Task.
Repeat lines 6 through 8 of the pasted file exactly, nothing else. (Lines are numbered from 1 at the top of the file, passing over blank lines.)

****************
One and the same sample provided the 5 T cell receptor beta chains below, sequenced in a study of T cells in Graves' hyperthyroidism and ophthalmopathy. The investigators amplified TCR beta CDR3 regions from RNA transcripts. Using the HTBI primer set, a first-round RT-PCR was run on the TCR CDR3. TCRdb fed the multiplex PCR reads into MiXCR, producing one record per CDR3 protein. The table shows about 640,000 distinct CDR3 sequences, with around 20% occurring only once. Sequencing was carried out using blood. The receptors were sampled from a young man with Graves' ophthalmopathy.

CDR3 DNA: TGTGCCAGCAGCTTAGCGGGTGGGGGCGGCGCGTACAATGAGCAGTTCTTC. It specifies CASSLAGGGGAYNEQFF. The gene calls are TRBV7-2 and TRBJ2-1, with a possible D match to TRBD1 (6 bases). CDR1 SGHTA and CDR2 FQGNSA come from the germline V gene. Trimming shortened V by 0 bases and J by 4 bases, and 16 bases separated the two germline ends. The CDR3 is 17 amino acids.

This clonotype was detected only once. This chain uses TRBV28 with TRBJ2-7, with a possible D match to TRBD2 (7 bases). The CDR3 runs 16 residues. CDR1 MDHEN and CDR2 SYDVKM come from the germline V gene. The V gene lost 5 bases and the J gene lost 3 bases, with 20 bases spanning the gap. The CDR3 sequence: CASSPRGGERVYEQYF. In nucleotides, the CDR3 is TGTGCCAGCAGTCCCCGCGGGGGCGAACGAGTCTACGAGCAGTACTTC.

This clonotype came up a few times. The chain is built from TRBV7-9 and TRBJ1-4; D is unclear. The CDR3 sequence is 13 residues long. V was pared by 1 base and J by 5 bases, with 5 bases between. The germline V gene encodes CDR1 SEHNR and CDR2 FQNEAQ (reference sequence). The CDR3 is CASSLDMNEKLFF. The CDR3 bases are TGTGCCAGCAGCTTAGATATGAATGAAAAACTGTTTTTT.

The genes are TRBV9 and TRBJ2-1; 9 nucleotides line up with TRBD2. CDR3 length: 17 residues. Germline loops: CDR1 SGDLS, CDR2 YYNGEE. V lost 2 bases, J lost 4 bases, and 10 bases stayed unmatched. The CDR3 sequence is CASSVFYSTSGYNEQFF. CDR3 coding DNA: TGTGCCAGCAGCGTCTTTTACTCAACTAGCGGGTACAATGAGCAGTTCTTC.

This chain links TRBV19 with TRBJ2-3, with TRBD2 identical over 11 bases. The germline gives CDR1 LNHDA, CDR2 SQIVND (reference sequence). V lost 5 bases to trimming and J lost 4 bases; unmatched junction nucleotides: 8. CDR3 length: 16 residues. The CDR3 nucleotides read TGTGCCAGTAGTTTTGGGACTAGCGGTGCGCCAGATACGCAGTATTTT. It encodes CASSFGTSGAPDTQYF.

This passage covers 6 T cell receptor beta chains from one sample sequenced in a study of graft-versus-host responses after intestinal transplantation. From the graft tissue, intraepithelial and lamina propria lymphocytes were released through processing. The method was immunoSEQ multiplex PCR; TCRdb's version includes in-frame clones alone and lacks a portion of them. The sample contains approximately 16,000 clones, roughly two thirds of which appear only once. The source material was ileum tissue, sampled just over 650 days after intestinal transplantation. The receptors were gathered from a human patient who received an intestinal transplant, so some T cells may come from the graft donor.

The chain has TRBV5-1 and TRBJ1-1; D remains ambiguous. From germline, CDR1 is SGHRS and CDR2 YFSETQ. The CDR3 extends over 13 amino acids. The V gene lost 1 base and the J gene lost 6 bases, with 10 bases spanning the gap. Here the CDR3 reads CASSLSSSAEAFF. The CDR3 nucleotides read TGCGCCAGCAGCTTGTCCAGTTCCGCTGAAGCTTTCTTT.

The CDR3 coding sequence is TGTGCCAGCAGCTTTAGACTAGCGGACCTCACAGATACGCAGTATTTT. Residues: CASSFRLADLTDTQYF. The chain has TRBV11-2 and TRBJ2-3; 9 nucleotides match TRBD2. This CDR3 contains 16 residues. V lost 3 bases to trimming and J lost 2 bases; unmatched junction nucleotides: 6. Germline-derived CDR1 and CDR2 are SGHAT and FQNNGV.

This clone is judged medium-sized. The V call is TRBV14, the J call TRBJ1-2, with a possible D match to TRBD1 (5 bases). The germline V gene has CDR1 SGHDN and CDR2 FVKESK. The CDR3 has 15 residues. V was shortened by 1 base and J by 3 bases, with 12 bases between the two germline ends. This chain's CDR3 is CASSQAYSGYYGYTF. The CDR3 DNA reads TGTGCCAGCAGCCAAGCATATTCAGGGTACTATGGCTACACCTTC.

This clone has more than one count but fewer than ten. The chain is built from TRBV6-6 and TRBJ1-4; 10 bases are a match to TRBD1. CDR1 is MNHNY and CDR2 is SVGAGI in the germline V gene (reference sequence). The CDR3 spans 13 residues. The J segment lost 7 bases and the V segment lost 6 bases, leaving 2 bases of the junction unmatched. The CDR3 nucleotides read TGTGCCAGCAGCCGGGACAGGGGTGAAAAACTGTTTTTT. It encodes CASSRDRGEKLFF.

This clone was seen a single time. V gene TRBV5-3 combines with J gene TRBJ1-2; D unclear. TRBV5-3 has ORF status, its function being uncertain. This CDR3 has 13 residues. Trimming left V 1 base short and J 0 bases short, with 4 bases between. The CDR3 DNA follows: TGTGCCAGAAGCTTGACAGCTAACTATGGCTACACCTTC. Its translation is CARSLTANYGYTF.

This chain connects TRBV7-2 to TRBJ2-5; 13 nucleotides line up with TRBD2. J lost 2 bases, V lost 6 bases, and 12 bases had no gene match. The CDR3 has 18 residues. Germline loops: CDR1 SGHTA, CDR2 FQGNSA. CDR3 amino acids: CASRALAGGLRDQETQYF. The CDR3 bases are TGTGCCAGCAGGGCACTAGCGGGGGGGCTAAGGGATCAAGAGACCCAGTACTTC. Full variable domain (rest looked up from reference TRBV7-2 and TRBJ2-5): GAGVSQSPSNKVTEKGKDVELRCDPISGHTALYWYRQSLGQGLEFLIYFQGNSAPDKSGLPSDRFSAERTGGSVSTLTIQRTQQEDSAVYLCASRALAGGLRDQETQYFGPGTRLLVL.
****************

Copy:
This chain links TRBV19 with TRBJ2-3, with TRBD2 identical over 11 bases. The germline gives CDR1 LNHDA, CDR2 SQIVND (reference sequence). V lost 5 bases to trimming and J lost 4 bases; unmatched junction nucleotides: 8. CDR3 length: 16 residues. The CDR3 nucleotides read TGTGCCAGTAGTTTTGGGACTAGCGGTGCGCCAGATACGCAGTATTTT. It encodes CASSFGTSGAPDTQYF.

This passage covers 6 T cell receptor beta chains from one sample sequenced in a study of graft-versus-host responses after intestinal transplantation. From the graft tissue, intraepithelial and lamina propria lymphocytes were released through processing. The method was immunoSEQ multiplex PCR; TCRdb's version includes in-frame clones alone and lacks a portion of them. The sample contains approximately 16,000 clones, roughly two thirds of which appear only once. The source material was ileum tissue, sampled just over 650 days after intestinal transplantation. The receptors were gathered from a human patient who received an intestinal transplant, so some T cells may come from the graft donor.

The chain has TRBV5-1 and TRBJ1-1; D remains ambiguous. From germline, CDR1 is SGHRS and CDR2 YFSETQ. The CDR3 extends over 13 amino acids. The V gene lost 1 base and the J gene lost 6 bases, with 10 bases spanning the gap. Here the CDR3 reads CASSLSSSAEAFF. The CDR3 nucleotides read TGCGCCAGCAGCTTGTCCAGTTCCGCTGAAGCTTTCTTT.